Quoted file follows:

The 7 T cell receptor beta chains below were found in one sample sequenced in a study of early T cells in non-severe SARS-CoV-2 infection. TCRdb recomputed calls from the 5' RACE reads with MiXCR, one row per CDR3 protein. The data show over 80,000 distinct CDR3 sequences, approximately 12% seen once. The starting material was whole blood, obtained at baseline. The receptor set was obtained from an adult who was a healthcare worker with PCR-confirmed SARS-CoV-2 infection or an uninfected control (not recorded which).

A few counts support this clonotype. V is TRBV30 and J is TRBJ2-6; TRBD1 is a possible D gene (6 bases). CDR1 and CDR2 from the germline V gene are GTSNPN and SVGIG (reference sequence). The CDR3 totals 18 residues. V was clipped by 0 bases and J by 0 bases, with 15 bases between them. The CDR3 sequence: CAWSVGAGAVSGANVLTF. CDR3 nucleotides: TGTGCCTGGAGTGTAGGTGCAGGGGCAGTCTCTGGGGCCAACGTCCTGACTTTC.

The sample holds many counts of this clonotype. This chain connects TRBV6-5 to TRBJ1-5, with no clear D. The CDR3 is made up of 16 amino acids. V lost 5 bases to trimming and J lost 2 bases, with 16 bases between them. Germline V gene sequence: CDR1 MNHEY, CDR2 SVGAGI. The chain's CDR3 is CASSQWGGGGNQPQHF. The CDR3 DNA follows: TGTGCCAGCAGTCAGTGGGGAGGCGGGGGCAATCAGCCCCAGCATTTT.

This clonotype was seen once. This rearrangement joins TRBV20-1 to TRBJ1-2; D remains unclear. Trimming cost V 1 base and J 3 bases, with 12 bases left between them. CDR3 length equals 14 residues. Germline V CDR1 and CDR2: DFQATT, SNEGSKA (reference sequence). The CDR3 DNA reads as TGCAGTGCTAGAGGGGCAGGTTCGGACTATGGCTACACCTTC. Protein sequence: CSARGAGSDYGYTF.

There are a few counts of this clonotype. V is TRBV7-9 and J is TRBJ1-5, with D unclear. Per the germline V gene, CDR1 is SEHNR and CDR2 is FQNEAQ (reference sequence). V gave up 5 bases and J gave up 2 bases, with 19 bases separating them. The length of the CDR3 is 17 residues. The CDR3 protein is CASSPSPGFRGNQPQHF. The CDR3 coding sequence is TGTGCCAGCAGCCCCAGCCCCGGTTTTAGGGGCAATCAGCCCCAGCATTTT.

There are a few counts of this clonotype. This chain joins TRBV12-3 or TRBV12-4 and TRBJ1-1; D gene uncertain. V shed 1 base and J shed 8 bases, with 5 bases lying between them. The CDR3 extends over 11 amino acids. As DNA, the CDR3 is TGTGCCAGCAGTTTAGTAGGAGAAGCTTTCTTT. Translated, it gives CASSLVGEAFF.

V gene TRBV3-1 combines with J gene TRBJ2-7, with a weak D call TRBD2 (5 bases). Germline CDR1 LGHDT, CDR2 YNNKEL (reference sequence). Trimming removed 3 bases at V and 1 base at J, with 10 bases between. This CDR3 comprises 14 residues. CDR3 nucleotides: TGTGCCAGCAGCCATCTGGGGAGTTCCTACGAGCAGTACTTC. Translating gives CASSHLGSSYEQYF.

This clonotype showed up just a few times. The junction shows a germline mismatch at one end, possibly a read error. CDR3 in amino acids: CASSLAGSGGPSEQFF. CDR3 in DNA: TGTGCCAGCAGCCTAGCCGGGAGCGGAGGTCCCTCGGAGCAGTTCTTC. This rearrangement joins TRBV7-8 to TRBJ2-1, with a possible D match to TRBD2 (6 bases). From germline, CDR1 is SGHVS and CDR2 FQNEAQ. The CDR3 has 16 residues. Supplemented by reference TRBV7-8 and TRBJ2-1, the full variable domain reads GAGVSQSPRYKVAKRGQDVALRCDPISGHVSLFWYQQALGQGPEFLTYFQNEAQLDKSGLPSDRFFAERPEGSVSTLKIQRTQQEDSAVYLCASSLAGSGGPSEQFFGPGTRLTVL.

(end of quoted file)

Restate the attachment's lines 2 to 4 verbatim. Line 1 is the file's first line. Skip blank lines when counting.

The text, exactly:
A few counts support this clonotype. V is TRBV30 and J is TRBJ2-6; TRBD1 is a possible D gene (6 bases). CDR1 and CDR2 from the germline V gene are GTSNPN and SVGIG (reference sequence). The CDR3 totals 18 residues. V was clipped by 0 bases and J by 0 bases, with 15 bases between them. The CDR3 sequence: CAWSVGAGAVSGANVLTF. CDR3 nucleotides: TGTGCCTGGAGTGTAGGTGCAGGGGCAGTCTCTGGGGCCAACGTCCTGACTTTC.

The sample holds many counts of this clonotype. This chain connects TRBV6-5 to TRBJ1-5, with no clear D. The CDR3 is made up of 16 amino acids. V lost 5 bases to trimming and J lost 2 bases, with 16 bases between them. Germline V gene sequence: CDR1 MNHEY, CDR2 SVGAGI. The chain's CDR3 is CASSQWGGGGNQPQHF. The CDR3 DNA follows: TGTGCCAGCAGTCAGTGGGGAGGCGGGGGCAATCAGCCCCAGCATTTT.

This clonotype was seen once. This rearrangement joins TRBV20-1 to TRBJ1-2; D remains unclear. Trimming cost V 1 base and J 3 bases, with 12 bases left between them. CDR3 length equals 14 residues. Germline V CDR1 and CDR2: DFQATT, SNEGSKA (reference sequence). The CDR3 DNA reads as TGCAGTGCTAGAGGGGCAGGTTCGGACTATGGCTACACCTTC. Protein sequence: CSARGAGSDYGYTF.